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April 25, 2021



What geniuses selected full employment and rapid growth as overall goals for society? Jobs kill people and growth kills the environment. We should select for the idea that the more you know, the less you need. Markets are predicated on keeping you in ignorance so they can sell you what you don't know you don't need.

Nick Drew

@ "Regulations, he says, 'restrict businesses and individuals’ adaptability to new conditions – they curb within-market innovation.'"

Well, they might tend to. But here's an important caveat from my own sector (energy market). UK regulator Ofgem can often rightly be criticised, long and hard, for all manner of failings. But for true embodiment of the above-quoted view, go to European energy regulators. They are arrogant, obtuse, close, opaque, sluggish, defensive, mulish and inflexible. They regulate, and then they step away for years at a time, irrespective of feedback & consequences.

By contrast, Ofgem is (relatively) open, consultative, responsive, non-defensive, happy to experiment and reconsider in quick iterative loops. As a result, innovation thrives in the UK energy sector: we are (e.g.) pioneering a heap of new things that will be vital for zero-carbon. I have lost count of the number of times I have been in European energy-industry forums when continentals quite genuinely say "they do this already in the UK" and "it's so much better in Britain".

There's a lesson here: regulatory processes can be bad or good, and the key is institutional / attitudinal (& thus probably cultural). Settle for nothing less than flexible & open.


«We must ask of any decision-making system – that is to say, any power structure – what does it select for, and what does it select against?»

That is a very useful question, but it is also useful to ask what does (much overrated) "reality" select for or against?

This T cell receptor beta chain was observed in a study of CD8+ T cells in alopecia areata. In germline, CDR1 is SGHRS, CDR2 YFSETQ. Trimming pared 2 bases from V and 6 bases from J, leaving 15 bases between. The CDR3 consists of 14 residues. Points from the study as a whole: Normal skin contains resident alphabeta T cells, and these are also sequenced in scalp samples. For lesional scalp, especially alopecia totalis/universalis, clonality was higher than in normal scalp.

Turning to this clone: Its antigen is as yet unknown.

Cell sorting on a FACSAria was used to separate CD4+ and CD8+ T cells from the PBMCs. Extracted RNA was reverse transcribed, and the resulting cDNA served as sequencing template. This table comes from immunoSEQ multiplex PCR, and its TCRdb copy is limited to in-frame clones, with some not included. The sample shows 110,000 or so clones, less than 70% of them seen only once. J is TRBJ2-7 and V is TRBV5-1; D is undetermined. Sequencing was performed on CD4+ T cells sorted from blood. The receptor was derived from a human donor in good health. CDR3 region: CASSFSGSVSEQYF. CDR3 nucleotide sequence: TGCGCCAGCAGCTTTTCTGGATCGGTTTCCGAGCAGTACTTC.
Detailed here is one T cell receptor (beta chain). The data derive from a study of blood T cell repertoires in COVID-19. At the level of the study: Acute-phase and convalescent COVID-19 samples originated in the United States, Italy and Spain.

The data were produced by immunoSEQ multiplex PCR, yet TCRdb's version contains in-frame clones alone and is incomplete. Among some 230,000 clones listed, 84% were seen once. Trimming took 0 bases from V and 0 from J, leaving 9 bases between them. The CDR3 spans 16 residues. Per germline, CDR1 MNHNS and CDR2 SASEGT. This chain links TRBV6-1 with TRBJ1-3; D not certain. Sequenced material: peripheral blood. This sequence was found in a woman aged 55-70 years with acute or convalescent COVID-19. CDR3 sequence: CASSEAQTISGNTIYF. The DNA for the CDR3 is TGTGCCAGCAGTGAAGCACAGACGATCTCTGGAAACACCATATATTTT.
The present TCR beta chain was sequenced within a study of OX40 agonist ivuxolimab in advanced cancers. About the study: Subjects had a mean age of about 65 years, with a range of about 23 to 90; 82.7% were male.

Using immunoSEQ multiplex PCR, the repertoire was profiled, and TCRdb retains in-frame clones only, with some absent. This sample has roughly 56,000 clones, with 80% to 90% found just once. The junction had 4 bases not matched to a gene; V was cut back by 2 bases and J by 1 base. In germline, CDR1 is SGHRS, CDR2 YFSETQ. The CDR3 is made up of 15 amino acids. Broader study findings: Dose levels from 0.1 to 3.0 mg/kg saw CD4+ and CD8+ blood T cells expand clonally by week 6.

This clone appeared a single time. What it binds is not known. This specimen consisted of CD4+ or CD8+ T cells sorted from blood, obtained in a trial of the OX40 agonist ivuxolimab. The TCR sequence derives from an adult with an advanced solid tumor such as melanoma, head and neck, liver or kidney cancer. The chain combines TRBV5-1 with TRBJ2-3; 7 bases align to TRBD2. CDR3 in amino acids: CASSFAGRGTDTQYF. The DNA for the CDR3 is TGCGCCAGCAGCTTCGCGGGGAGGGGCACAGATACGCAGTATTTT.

The notable NN Taleb seems to think that "reality" selects for avoidance of ruin, a "satisficing" goal:

“My talk in Cyprus: without extreme paranoia, we can't survive. #ergodicity requires ignoring costs-benefits in the presence of ruin problems.”

That in an ideal world would be the role of regulation, as most power structures select for optimizing short term costs/benefits by pushing benefits to earlier and pushing costs to later.


Financial ruin problems are easily solved by printing more of the best money (US dollars).

Finance has figured out how to sell ergodic ensemble averages, so below-average individuals can avoid ruin by tying their bets to the ensemble average return. Stock markets go up more than down. And, the Fed can support stock prices to prevent or quickly mitigate ruinous crashes.

Costs can be put off forever, because credit eventually turns into money. See Mehrling 2011, https://ieor.columbia.edu/files/seasdepts/industrial-engineering-operations-research/pdf-files/Mehrling_P_FESeminar_Sp12-02.pdf

Note that Mehrling brushes over the fact that elasticity exceeds contraction of the money hierarchy. For example, the European debt crisis he mentions in the final paragraph was subsequently solved by more elasticity.

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